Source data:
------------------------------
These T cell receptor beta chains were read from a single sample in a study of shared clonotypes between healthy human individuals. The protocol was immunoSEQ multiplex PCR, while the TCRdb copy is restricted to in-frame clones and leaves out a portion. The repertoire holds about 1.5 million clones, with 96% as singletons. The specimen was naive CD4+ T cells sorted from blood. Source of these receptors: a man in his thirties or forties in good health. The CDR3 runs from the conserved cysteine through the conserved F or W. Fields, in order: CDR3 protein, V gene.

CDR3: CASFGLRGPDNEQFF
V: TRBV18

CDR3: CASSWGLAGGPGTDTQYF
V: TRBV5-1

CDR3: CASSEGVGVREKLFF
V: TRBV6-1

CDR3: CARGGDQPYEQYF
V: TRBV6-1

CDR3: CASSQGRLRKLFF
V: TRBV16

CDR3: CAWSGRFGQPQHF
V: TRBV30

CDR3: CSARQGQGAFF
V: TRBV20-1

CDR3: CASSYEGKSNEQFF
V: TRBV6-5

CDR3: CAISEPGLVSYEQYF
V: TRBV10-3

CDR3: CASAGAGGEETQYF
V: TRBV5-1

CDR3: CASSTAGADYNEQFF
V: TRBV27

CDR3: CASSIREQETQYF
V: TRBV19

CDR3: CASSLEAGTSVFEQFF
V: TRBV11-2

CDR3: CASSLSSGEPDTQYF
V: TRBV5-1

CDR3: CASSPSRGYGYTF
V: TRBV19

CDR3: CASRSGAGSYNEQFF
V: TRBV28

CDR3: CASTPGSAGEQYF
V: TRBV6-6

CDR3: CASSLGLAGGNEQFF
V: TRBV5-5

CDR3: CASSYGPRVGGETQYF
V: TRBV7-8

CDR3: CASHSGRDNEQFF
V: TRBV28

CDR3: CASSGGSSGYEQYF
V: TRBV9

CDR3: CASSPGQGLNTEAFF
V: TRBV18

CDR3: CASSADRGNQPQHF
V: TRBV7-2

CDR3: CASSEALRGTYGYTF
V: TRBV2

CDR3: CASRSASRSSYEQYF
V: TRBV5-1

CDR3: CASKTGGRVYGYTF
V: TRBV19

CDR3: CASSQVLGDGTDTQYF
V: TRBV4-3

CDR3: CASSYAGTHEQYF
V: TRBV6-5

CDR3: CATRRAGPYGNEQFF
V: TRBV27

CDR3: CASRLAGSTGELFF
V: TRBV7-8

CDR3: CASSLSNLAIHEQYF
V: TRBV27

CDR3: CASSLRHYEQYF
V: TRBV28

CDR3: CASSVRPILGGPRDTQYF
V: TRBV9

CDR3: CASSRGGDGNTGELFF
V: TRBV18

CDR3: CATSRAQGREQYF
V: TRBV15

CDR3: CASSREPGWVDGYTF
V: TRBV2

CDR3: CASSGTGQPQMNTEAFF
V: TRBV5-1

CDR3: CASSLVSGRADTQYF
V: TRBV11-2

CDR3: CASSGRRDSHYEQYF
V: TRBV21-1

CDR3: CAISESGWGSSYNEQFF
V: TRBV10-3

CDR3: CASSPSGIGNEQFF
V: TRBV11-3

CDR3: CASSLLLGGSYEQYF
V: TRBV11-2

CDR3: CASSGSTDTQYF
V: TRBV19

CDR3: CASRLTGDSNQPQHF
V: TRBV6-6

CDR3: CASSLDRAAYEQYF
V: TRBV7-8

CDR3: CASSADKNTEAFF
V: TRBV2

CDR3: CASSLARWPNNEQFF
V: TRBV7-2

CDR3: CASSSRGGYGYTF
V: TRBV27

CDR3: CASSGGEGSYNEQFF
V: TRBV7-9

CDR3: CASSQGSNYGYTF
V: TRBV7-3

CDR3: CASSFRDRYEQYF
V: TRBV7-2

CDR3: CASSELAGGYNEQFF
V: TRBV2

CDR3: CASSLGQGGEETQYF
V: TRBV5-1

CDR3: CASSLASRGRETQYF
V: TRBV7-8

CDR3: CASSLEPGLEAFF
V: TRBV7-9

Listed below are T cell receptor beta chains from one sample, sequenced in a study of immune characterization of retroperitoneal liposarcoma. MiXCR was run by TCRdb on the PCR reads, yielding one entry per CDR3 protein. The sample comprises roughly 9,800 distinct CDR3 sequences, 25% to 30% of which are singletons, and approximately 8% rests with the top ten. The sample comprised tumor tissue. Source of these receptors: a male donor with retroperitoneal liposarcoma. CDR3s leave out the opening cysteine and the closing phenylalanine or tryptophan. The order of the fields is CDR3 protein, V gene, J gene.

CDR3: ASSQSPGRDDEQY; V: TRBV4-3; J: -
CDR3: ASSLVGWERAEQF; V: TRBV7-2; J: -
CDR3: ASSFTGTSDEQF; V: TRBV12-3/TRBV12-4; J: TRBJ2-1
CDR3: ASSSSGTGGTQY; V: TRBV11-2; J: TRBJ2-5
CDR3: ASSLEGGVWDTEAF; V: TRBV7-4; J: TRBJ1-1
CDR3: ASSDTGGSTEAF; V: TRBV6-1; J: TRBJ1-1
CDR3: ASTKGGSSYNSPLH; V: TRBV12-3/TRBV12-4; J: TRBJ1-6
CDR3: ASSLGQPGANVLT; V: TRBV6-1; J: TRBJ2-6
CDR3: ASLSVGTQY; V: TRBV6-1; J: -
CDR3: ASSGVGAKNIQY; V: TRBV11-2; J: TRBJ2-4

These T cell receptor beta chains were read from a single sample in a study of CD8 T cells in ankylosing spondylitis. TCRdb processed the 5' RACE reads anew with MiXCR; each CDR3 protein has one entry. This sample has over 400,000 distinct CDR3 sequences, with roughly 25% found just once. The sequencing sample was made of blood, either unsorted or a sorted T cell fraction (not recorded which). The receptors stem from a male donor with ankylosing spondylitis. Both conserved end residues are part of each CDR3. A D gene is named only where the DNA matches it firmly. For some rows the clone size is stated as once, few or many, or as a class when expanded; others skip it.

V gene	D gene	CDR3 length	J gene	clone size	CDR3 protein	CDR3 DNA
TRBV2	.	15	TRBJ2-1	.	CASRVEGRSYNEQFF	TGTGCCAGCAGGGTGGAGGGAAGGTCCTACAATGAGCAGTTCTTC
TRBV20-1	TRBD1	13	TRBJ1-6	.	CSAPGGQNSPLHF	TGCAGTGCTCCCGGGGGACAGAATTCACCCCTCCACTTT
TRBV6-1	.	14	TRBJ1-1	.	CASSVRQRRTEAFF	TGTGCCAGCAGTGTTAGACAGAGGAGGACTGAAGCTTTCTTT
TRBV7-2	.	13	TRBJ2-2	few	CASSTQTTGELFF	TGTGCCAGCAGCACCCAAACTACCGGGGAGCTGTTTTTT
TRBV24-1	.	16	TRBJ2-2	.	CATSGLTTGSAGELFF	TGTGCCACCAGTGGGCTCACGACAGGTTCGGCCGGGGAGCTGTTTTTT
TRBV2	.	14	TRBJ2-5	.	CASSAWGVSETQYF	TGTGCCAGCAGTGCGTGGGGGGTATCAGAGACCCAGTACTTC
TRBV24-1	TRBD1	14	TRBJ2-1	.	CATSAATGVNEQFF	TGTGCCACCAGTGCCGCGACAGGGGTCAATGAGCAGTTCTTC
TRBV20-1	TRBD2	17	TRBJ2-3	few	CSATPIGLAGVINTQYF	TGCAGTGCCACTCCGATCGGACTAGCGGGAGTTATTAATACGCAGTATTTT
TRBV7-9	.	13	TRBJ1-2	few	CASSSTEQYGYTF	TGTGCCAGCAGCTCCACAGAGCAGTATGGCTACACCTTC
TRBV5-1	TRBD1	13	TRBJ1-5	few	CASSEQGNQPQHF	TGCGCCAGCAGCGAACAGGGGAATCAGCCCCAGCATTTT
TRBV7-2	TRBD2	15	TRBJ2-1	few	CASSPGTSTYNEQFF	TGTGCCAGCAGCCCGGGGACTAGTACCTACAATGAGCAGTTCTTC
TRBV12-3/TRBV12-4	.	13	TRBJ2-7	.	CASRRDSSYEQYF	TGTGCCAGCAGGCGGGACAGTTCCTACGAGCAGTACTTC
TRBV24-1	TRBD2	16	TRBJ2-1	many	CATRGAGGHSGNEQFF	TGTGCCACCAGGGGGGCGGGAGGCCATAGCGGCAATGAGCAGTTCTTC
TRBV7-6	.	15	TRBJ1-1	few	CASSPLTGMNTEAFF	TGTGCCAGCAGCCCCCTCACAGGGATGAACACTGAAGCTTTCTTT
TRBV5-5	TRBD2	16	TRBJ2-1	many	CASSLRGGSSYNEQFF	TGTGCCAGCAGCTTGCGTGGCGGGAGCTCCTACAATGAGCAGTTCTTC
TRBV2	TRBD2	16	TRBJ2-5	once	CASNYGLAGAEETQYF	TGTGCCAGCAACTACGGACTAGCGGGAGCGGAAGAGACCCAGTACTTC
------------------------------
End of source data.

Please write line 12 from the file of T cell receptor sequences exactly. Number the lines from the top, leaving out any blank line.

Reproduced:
CDR3: CAWSGRFGQPQHF